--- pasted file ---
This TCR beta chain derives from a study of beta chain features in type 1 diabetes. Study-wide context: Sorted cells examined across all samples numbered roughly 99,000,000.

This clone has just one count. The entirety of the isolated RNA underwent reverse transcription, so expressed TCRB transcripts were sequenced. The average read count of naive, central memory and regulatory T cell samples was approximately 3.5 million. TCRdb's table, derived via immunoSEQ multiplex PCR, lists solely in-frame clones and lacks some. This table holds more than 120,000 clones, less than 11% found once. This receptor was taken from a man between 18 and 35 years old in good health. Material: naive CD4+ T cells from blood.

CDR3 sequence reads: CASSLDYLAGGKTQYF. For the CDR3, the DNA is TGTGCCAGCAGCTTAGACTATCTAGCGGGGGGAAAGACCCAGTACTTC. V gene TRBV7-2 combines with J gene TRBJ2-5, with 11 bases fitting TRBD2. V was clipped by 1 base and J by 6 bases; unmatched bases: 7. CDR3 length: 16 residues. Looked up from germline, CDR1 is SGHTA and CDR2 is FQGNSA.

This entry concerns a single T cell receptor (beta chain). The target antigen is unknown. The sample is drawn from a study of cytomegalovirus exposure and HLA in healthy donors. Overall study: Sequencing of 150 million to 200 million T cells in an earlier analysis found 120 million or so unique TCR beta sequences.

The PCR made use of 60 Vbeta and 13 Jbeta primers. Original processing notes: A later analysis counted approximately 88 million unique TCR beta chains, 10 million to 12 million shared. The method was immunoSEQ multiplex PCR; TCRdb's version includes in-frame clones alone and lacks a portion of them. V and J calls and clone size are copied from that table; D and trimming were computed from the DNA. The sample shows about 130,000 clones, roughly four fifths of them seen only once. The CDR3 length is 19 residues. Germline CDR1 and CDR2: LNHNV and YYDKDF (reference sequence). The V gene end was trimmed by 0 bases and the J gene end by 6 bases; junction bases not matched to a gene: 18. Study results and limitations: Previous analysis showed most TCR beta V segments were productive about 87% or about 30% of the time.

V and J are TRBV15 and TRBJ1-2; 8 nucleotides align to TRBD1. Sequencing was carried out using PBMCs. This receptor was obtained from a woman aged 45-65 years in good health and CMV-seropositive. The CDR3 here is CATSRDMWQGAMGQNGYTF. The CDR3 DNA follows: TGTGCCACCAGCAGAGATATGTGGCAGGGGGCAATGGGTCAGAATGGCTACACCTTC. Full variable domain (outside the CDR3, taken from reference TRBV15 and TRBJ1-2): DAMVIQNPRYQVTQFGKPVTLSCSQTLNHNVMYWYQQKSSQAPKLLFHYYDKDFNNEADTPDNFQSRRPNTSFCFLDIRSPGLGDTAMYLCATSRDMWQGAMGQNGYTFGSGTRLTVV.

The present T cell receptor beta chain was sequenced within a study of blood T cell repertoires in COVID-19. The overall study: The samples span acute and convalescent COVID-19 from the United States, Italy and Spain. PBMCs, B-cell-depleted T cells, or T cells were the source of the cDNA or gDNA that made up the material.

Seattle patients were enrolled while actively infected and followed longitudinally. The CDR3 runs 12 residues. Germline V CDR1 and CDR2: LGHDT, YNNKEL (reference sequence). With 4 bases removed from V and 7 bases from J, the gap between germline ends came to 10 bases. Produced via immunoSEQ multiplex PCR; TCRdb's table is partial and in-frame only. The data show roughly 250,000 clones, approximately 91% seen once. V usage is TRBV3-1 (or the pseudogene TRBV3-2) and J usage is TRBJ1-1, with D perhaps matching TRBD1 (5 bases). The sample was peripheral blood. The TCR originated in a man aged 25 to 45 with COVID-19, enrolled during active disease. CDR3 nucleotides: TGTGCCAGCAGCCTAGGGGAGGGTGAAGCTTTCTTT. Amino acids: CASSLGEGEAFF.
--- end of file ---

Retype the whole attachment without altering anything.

This TCR beta chain derives from a study of beta chain features in type 1 diabetes. Study-wide context: Sorted cells examined across all samples numbered roughly 99,000,000.

This clone has just one count. The entirety of the isolated RNA underwent reverse transcription, so expressed TCRB transcripts were sequenced. The average read count of naive, central memory and regulatory T cell samples was approximately 3.5 million. TCRdb's table, derived via immunoSEQ multiplex PCR, lists solely in-frame clones and lacks some. This table holds more than 120,000 clones, less than 11% found once. This receptor was taken from a man between 18 and 35 years old in good health. Material: naive CD4+ T cells from blood.

CDR3 sequence reads: CASSLDYLAGGKTQYF. For the CDR3, the DNA is TGTGCCAGCAGCTTAGACTATCTAGCGGGGGGAAAGACCCAGTACTTC. V gene TRBV7-2 combines with J gene TRBJ2-5, with 11 bases fitting TRBD2. V was clipped by 1 base and J by 6 bases; unmatched bases: 7. CDR3 length: 16 residues. Looked up from germline, CDR1 is SGHTA and CDR2 is FQGNSA.

This entry concerns a single T cell receptor (beta chain). The target antigen is unknown. The sample is drawn from a study of cytomegalovirus exposure and HLA in healthy donors. Overall study: Sequencing of 150 million to 200 million T cells in an earlier analysis found 120 million or so unique TCR beta sequences.

The PCR made use of 60 Vbeta and 13 Jbeta primers. Original processing notes: A later analysis counted approximately 88 million unique TCR beta chains, 10 million to 12 million shared. The method was immunoSEQ multiplex PCR; TCRdb's version includes in-frame clones alone and lacks a portion of them. V and J calls and clone size are copied from that table; D and trimming were computed from the DNA. The sample shows about 130,000 clones, roughly four fifths of them seen only once. The CDR3 length is 19 residues. Germline CDR1 and CDR2: LNHNV and YYDKDF (reference sequence). The V gene end was trimmed by 0 bases and the J gene end by 6 bases; junction bases not matched to a gene: 18. Study results and limitations: Previous analysis showed most TCR beta V segments were productive about 87% or about 30% of the time.

V and J are TRBV15 and TRBJ1-2; 8 nucleotides align to TRBD1. Sequencing was carried out using PBMCs. This receptor was obtained from a woman aged 45-65 years in good health and CMV-seropositive. The CDR3 here is CATSRDMWQGAMGQNGYTF. The CDR3 DNA follows: TGTGCCACCAGCAGAGATATGTGGCAGGGGGCAATGGGTCAGAATGGCTACACCTTC. Full variable domain (outside the CDR3, taken from reference TRBV15 and TRBJ1-2): DAMVIQNPRYQVTQFGKPVTLSCSQTLNHNVMYWYQQKSSQAPKLLFHYYDKDFNNEADTPDNFQSRRPNTSFCFLDIRSPGLGDTAMYLCATSRDMWQGAMGQNGYTFGSGTRLTVV.

The present T cell receptor beta chain was sequenced within a study of blood T cell repertoires in COVID-19. The overall study: The samples span acute and convalescent COVID-19 from the United States, Italy and Spain. PBMCs, B-cell-depleted T cells, or T cells were the source of the cDNA or gDNA that made up the material.

Seattle patients were enrolled while actively infected and followed longitudinally. The CDR3 runs 12 residues. Germline V CDR1 and CDR2: LGHDT, YNNKEL (reference sequence). With 4 bases removed from V and 7 bases from J, the gap between germline ends came to 10 bases. Produced via immunoSEQ multiplex PCR; TCRdb's table is partial and in-frame only. The data show roughly 250,000 clones, approximately 91% seen once. V usage is TRBV3-1 (or the pseudogene TRBV3-2) and J usage is TRBJ1-1, with D perhaps matching TRBD1 (5 bases). The sample was peripheral blood. The TCR originated in a man aged 25 to 45 with COVID-19, enrolled during active disease. CDR3 nucleotides: TGTGCCAGCAGCCTAGGGGAGGGTGAAGCTTTCTTT. Amino acids: CASSLGEGEAFF.